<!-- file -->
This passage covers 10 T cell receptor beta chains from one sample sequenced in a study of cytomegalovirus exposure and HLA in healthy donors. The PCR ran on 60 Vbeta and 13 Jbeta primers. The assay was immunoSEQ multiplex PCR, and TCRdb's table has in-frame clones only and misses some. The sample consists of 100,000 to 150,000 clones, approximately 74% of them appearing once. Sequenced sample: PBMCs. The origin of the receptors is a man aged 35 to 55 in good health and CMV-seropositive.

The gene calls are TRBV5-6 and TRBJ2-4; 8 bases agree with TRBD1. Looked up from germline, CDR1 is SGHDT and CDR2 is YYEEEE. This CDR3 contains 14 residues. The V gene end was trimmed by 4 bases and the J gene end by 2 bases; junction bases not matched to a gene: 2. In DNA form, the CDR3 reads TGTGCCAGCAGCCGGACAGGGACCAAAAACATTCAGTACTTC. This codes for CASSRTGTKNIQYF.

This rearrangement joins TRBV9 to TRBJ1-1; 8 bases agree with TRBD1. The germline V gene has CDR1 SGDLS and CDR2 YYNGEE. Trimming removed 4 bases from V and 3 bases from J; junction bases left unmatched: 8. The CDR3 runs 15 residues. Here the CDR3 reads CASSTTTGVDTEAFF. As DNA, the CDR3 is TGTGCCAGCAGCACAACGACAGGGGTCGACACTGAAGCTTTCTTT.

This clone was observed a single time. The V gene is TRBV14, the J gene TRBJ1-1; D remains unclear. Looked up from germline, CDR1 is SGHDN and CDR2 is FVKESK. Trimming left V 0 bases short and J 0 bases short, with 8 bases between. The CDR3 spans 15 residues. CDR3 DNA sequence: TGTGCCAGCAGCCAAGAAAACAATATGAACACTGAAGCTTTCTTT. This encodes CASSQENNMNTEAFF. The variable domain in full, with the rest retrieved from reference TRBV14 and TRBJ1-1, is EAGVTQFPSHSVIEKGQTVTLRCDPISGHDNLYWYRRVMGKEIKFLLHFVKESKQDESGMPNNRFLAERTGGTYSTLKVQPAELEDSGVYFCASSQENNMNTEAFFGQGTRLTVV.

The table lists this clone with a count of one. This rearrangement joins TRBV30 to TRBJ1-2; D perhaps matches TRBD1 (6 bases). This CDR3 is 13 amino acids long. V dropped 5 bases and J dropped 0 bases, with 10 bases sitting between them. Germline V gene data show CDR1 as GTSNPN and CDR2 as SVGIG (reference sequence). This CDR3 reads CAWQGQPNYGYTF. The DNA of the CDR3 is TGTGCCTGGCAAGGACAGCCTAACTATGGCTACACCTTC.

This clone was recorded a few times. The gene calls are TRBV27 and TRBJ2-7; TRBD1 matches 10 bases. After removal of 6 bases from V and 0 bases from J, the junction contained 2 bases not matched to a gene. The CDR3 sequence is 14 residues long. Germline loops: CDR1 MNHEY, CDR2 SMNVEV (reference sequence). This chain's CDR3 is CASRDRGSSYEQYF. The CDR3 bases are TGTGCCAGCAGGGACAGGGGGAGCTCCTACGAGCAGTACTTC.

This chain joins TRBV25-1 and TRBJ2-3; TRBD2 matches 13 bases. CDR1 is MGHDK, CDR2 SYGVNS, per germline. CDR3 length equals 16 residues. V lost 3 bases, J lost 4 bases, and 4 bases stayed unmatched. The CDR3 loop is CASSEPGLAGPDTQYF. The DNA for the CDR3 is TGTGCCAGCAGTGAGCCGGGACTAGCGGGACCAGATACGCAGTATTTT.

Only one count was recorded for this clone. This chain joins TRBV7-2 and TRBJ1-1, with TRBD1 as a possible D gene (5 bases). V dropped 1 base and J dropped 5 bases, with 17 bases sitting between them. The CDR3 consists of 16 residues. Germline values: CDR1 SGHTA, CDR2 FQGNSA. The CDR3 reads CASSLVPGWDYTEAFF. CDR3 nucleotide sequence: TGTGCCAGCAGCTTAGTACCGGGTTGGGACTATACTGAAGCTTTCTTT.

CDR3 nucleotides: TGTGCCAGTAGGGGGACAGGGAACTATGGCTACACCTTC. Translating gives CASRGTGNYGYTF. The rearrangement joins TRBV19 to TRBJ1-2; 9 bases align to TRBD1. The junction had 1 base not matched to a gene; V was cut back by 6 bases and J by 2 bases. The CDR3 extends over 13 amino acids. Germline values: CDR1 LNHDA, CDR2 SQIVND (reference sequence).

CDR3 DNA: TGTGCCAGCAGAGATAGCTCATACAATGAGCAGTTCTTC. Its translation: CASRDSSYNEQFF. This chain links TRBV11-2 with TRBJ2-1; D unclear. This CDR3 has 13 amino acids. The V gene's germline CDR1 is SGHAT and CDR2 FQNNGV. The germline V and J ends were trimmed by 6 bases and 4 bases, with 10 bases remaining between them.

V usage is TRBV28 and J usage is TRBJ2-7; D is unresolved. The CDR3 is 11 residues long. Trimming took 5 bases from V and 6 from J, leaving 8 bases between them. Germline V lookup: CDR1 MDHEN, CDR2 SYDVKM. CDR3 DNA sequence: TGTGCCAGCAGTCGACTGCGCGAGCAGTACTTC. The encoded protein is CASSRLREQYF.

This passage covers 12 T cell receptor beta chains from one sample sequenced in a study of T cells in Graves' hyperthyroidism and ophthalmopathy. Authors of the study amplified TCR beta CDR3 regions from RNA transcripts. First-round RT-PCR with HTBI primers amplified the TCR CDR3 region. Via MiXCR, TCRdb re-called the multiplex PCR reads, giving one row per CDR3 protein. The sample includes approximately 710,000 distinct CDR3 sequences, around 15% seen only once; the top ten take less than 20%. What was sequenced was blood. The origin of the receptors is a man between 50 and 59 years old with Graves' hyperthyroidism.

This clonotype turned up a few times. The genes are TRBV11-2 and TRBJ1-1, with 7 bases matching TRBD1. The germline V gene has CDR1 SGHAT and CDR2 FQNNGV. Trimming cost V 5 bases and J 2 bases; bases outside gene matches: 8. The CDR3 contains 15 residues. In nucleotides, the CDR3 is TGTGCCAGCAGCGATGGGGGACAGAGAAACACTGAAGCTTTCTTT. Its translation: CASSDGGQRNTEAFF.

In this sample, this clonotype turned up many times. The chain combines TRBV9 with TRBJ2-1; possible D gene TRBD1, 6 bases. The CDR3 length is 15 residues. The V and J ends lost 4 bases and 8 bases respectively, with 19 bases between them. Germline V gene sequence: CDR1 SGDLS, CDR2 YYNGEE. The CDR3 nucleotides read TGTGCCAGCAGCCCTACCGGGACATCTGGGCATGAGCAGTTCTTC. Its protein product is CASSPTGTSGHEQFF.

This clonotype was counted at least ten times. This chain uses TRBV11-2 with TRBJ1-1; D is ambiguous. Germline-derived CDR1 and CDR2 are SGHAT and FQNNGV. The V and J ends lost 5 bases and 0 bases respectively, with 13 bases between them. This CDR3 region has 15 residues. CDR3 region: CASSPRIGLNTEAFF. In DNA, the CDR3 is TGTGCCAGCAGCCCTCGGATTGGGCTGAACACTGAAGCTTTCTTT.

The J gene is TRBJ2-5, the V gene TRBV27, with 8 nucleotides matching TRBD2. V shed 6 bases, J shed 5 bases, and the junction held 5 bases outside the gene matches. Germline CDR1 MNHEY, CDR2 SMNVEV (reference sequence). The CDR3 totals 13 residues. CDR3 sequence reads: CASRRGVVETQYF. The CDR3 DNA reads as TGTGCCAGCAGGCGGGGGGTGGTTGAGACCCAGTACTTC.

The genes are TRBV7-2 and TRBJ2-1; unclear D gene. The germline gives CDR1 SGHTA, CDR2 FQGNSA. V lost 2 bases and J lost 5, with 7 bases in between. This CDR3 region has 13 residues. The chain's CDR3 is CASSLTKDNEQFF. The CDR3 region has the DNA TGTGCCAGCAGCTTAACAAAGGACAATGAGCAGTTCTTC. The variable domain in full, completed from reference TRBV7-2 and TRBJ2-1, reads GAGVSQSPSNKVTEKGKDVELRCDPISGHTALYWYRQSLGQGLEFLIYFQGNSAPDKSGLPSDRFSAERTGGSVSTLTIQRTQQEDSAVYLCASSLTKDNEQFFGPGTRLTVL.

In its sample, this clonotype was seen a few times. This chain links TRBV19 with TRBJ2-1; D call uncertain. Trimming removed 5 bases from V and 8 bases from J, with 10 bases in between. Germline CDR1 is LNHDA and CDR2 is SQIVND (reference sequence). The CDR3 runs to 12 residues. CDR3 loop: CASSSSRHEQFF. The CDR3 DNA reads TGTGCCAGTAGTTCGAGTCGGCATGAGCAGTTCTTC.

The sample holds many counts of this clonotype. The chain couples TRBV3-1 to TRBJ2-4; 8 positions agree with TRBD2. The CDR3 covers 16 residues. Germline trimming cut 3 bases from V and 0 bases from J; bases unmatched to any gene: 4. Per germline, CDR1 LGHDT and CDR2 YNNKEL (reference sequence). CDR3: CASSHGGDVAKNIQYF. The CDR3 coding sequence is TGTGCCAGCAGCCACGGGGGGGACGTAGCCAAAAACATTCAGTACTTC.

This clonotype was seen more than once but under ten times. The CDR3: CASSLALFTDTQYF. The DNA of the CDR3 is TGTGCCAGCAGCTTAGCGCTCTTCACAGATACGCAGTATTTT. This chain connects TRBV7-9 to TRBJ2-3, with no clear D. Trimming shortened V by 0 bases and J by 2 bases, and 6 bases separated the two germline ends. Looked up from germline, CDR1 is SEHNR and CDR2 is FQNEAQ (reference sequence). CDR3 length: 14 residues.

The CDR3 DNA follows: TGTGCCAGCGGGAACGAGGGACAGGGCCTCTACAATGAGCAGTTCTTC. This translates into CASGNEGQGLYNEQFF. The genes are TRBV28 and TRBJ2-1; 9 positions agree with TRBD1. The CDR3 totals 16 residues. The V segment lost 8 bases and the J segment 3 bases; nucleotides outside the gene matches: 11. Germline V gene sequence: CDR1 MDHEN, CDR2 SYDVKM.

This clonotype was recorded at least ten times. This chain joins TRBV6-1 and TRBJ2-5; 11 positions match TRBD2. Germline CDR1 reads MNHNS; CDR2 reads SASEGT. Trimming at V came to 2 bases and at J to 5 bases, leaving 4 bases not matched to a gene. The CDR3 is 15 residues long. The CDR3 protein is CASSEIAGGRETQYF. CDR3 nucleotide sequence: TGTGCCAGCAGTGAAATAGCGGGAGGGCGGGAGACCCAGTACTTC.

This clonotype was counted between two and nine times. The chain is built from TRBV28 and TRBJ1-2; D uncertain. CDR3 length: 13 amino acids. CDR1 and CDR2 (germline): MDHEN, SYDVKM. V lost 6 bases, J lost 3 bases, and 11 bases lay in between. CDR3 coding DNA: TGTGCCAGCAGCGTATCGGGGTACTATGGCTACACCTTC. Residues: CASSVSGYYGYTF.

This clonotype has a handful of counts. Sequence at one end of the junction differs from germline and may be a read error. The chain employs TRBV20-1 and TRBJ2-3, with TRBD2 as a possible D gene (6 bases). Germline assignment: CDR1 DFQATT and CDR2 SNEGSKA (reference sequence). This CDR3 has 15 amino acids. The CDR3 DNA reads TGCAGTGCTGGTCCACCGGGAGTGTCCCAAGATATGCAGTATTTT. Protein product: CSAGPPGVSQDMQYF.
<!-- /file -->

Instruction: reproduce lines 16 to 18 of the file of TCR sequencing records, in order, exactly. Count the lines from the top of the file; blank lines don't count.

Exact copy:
The J gene is TRBJ2-5, the V gene TRBV27, with 8 nucleotides matching TRBD2. V shed 6 bases, J shed 5 bases, and the junction held 5 bases outside the gene matches. Germline CDR1 MNHEY, CDR2 SMNVEV (reference sequence). The CDR3 totals 13 residues. CDR3 sequence reads: CASRRGVVETQYF. The CDR3 DNA reads as TGTGCCAGCAGGCGGGGGGTGGTTGAGACCCAGTACTTC.

The genes are TRBV7-2 and TRBJ2-1; unclear D gene. The germline gives CDR1 SGHTA, CDR2 FQGNSA. V lost 2 bases and J lost 5, with 7 bases in between. This CDR3 region has 13 residues. The chain's CDR3 is CASSLTKDNEQFF. The CDR3 region has the DNA TGTGCCAGCAGCTTAACAAAGGACAATGAGCAGTTCTTC. The variable domain in full, completed from reference TRBV7-2 and TRBJ2-1, reads GAGVSQSPSNKVTEKGKDVELRCDPISGHTALYWYRQSLGQGLEFLIYFQGNSAPDKSGLPSDRFSAERTGGSVSTLTIQRTQQEDSAVYLCASSLTKDNEQFFGPGTRLTVL.

In its sample, this clonotype was seen a few times. This chain links TRBV19 with TRBJ2-1; D call uncertain. Trimming removed 5 bases from V and 8 bases from J, with 10 bases in between. Germline CDR1 is LNHDA and CDR2 is SQIVND (reference sequence). The CDR3 runs to 12 residues. CDR3 loop: CASSSSRHEQFF. The CDR3 DNA reads TGTGCCAGTAGTTCGAGTCGGCATGAGCAGTTCTTC.